Television presenters Ant and Dec yesterday apologised to viewers and fans after the TV show they host was named and shamed in the ITV phone-in scandal. The stars of Saturday Night Takeaway said they were giving the competition profits from their next series to charity as a "gesture of goodwill". An investigation by Deloitte revealed their show misled viewers into spending £6.5m on worthless calls for competitions they could not win.
The celebrities moved quickly to distance themselves from the scandal, insisting they were "deeply upset" by the investigation findings, and that they had received no financial benefit. "We are not involved in running the phone lines, the logistics of the competitions or selecting winners." They said the way viewers and fans had been treated "simply isn't acceptable and we are truly sorry". They said that, following discussions with ITV chairman Michael Grade, it was decided to give any profits from competition entries on the next programme series to charity.
Pressure is mounting on ITV chiefs to take greater responsibility for the deceptions, which also included rigged competitions on such programmes as The X Factor, Soapstar Superstar and Gameshow Marathon. Mr Grade is refusing to sack anybody involved, but several people are facing disciplinary proceedings at ITV. These are understood to include senior executives on Saturday Night Takeaway who disregarded millions of calls from viewers on the grounds of where they lived, miscounts and a failure to process calls.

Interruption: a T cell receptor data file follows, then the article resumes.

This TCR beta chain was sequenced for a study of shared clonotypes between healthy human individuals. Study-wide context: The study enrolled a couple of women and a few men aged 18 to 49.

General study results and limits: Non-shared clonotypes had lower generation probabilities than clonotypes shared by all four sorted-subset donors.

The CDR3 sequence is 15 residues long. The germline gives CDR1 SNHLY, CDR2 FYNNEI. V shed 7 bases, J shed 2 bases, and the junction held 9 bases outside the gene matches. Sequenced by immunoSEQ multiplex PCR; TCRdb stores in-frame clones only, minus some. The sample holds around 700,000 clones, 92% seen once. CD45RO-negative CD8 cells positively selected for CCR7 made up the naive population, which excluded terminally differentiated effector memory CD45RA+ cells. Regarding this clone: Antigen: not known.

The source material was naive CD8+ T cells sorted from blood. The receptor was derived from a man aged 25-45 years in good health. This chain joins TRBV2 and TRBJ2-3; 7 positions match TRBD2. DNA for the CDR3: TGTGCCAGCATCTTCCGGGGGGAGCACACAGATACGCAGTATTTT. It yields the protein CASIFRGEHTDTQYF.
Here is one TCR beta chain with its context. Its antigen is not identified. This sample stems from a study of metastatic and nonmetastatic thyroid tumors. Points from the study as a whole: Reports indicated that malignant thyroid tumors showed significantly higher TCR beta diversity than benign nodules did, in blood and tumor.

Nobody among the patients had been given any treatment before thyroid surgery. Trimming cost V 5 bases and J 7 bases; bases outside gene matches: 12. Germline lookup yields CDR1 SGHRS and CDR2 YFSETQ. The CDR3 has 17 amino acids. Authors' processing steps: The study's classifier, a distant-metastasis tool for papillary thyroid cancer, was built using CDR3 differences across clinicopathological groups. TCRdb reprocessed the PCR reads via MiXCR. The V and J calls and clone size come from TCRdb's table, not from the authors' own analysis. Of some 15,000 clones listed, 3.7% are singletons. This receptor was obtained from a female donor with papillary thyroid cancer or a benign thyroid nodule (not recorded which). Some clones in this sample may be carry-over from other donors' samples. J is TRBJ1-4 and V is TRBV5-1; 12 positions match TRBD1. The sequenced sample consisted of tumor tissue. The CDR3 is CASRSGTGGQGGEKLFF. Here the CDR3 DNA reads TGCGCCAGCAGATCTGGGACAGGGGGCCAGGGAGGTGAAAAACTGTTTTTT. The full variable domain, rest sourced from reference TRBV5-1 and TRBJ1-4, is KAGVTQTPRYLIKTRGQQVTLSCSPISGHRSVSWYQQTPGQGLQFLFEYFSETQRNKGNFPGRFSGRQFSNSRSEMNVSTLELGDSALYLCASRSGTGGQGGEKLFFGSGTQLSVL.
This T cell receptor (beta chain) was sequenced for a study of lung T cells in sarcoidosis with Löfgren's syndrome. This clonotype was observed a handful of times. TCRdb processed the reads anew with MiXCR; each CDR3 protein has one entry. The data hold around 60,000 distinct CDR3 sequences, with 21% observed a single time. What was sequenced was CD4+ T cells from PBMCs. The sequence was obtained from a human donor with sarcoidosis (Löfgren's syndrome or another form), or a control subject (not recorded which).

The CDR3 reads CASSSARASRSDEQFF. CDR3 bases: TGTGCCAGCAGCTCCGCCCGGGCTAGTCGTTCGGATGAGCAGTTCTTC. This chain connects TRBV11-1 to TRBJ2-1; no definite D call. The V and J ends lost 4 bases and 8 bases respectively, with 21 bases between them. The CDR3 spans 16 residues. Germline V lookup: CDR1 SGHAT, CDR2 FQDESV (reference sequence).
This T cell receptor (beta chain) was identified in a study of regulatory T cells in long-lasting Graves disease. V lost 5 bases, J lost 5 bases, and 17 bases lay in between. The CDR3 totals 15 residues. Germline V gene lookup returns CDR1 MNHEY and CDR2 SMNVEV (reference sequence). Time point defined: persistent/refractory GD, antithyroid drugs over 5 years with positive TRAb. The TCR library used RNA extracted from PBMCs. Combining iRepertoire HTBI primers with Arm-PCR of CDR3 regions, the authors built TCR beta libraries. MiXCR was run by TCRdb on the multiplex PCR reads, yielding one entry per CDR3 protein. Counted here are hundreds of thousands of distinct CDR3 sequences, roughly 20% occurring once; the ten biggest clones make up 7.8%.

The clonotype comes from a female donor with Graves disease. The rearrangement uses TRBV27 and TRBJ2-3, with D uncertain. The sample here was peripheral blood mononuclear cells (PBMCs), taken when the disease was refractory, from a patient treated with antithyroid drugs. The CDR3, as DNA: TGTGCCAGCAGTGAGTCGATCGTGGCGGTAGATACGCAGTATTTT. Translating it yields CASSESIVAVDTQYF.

Simon Shaps, currently ITV's director of television, but the head of production when many of the incidents took place, is understood to have Mr Grade's backing. The role of Jeff Henry, head of ITV's consumer division, and the person in charge of competitions, will also be questioned. Mr Henry conceived ITV's phone-in quiz shows which were criticised earlier this year.
MPs have added to the pressure on Mr Grade. Peter Hain, the Secretary of State for Work and Pensions, described the incidents as "almost daylight robbery". However, ITV took specialist legal advice in relation to points raised by the Deloitte investigation and was told there was no evidence to support criminal allegations.
The broadcasting regulator, Ofcom, which could impose a maximum £70m fine on ITV, has requested a copy of the report carried out by auditors Deloitte. Ofcom is already investigating earlier allegations of phone-in irregularities. The Serious Fraud Office (SFO) has asked to see a copy of the report, which is expected to take several months, when it is finished.
Detectives have said they face huge difficulties establishing a chain of evidence sufficient to bring a successful prosecution. "It will be necessary to establish exactly which callers telephoned after deadlines shut and lost their money as a result."Reuse content